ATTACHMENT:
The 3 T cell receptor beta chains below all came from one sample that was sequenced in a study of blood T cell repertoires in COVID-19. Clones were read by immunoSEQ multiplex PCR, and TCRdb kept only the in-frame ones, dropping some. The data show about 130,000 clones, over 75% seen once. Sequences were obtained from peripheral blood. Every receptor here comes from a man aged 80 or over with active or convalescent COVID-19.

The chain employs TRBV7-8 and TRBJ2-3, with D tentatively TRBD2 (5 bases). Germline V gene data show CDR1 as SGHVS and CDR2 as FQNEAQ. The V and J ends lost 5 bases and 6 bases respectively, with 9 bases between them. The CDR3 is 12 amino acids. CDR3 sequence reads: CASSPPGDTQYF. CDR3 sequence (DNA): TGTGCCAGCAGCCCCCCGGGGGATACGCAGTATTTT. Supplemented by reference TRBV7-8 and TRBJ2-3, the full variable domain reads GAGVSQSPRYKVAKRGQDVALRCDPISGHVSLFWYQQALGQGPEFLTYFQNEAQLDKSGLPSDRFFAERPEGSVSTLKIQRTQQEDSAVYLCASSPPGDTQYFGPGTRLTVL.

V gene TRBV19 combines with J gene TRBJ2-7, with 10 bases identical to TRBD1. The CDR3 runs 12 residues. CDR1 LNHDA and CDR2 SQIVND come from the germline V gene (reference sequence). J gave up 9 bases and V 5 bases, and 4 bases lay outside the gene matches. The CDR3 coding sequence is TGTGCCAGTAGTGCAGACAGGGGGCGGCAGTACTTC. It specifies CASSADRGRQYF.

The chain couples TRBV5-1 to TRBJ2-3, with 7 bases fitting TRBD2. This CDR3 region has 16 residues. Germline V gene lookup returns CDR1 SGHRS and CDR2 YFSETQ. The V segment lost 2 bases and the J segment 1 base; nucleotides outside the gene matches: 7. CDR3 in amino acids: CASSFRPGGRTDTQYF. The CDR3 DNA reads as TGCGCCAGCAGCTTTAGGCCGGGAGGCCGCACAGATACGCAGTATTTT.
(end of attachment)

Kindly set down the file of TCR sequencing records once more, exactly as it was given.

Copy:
The 3 T cell receptor beta chains below all came from one sample that was sequenced in a study of blood T cell repertoires in COVID-19. Clones were read by immunoSEQ multiplex PCR, and TCRdb kept only the in-frame ones, dropping some. The data show about 130,000 clones, over 75% seen once. Sequences were obtained from peripheral blood. Every receptor here comes from a man aged 80 or over with active or convalescent COVID-19.

The chain employs TRBV7-8 and TRBJ2-3, with D tentatively TRBD2 (5 bases). Germline V gene data show CDR1 as SGHVS and CDR2 as FQNEAQ. The V and J ends lost 5 bases and 6 bases respectively, with 9 bases between them. The CDR3 is 12 amino acids. CDR3 sequence reads: CASSPPGDTQYF. CDR3 sequence (DNA): TGTGCCAGCAGCCCCCCGGGGGATACGCAGTATTTT. Supplemented by reference TRBV7-8 and TRBJ2-3, the full variable domain reads GAGVSQSPRYKVAKRGQDVALRCDPISGHVSLFWYQQALGQGPEFLTYFQNEAQLDKSGLPSDRFFAERPEGSVSTLKIQRTQQEDSAVYLCASSPPGDTQYFGPGTRLTVL.

V gene TRBV19 combines with J gene TRBJ2-7, with 10 bases identical to TRBD1. The CDR3 runs 12 residues. CDR1 LNHDA and CDR2 SQIVND come from the germline V gene (reference sequence). J gave up 9 bases and V 5 bases, and 4 bases lay outside the gene matches. The CDR3 coding sequence is TGTGCCAGTAGTGCAGACAGGGGGCGGCAGTACTTC. It specifies CASSADRGRQYF.

The chain couples TRBV5-1 to TRBJ2-3, with 7 bases fitting TRBD2. This CDR3 region has 16 residues. Germline V gene lookup returns CDR1 SGHRS and CDR2 YFSETQ. The V segment lost 2 bases and the J segment 1 base; nucleotides outside the gene matches: 7. CDR3 in amino acids: CASSFRPGGRTDTQYF. The CDR3 DNA reads as TGCGCCAGCAGCTTTAGGCCGGGAGGCCGCACAGATACGCAGTATTTT.